Mary Warner didn't lose her Welsh or her sense of Welsh identity, despite having spent most of her life travelling the world. She was a plain speaker with a sharp sense of humour, but she sought to control her emotions in company to save the professional blushes of her husband. However, on one occasion she went overboard during a reception that they had arranged for diplomat guests during their period in Switzerland. They were at an hotel in Geneva famous for its tartes à la crème. Some of the guests were poking fun at Welsh poetry, much to Mary Warner's annoyance. She was unable to retaliate directly but decided to throw one of the hotel's cream concoctions at her defenceless husband. She had no rationale for doing so, of course, but her action certainly cut the conversation short.
During periods back in London, she took advantage of the opportunity to lecture in mathematics at City, University of London, where she established an MSc course and was promoted to the post of Reader in 1983. Soon Gerry Warner was appointed to the embassy in Malaysia and they both moved to Kuala Lumpur, where Mary developed contacts with local mathematicians and became the only person there to hold teaching posts at both the Malaysian and Chinese universities.
Following Gerry Warner's retirement and the receipt of a knighthood in recognition of his service to MI6, they returned to Britain in 1991, where Mary Warner was awarded a Chair in mathematics at City, and she continued to publish extensively up to her retirement in 1996 and thereafter. She lay great store on lecturing at the university as well as tutoring research students, including many from overseas, and was widely respected and admired.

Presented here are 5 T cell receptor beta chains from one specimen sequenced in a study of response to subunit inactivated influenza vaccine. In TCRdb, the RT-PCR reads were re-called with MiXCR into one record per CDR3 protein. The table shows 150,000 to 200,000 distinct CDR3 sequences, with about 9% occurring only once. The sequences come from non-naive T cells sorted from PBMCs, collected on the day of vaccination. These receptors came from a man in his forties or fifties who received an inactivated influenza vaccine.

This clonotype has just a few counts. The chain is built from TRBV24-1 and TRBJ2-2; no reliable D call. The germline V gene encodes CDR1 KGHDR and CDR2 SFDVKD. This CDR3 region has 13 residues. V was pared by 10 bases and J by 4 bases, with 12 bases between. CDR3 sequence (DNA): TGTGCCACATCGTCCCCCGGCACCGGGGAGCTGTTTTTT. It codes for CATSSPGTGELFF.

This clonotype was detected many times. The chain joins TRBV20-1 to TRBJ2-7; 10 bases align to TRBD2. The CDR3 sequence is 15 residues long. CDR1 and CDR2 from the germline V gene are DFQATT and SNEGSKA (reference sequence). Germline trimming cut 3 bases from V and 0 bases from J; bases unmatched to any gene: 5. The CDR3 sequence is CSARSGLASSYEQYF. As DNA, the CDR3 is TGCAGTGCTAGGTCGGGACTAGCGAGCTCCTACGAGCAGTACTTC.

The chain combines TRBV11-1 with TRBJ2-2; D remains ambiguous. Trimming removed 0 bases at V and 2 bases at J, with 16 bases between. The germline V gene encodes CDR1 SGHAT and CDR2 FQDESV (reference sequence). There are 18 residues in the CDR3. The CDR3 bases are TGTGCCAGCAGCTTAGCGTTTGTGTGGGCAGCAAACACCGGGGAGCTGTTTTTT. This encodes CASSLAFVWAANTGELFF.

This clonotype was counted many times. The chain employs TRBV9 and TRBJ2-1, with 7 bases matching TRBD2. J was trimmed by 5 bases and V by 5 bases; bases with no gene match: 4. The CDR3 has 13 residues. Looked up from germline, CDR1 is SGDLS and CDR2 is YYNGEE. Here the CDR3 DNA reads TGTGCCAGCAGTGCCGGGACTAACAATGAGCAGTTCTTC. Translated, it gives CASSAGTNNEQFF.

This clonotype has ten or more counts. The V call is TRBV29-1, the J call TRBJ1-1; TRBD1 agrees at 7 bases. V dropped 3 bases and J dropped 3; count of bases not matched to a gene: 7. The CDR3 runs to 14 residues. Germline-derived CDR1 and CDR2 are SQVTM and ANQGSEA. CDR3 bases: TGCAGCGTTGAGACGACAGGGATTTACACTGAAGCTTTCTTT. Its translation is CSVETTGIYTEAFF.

Mary Warner was also the mother of three children, all born abroad. Although each of the three had successful careers, two of them, Sian and Jonathan, suffered from mental problems and committed suicide within a few years of each other. It appears that Mary turned increasingly to her academic work partly in order to put such tragedies to the back of her mind.
Mary Warner's mathematical creativity showed no sign of waning and, contrary to the more normal pattern among mathematicians, she accomplished her best work during her latter years. Her main research focus was, in her words, 'to make precise the property of imprecision' and she made significant contributions to this field, which developed into an important branch of research referred to as 'fuzzy mathematics'. Concepts that have been developed in this field can be applied to solve problems that are inherently imprecise, such as the prediction of faults in nuclear reactors and the prediction of earthquakes.
After retiring from City, her health having broken slightly, she continued to work on her research, attending conferences worldwide. A year or so before her death Mary Warner was working on a paper to be presented at a mathematics conference in Oslo and was also planning to spend six months in Brazil as a visiting professor. But that was not to be and she died peacefully in her sleep on 1 April 1998, aged 65, while visiting friends in Spain. She was buried in the graveyard of the parish church in Kennerton, Gloucestershire, close to her parents and two of her children.
Published date: 2020-08-21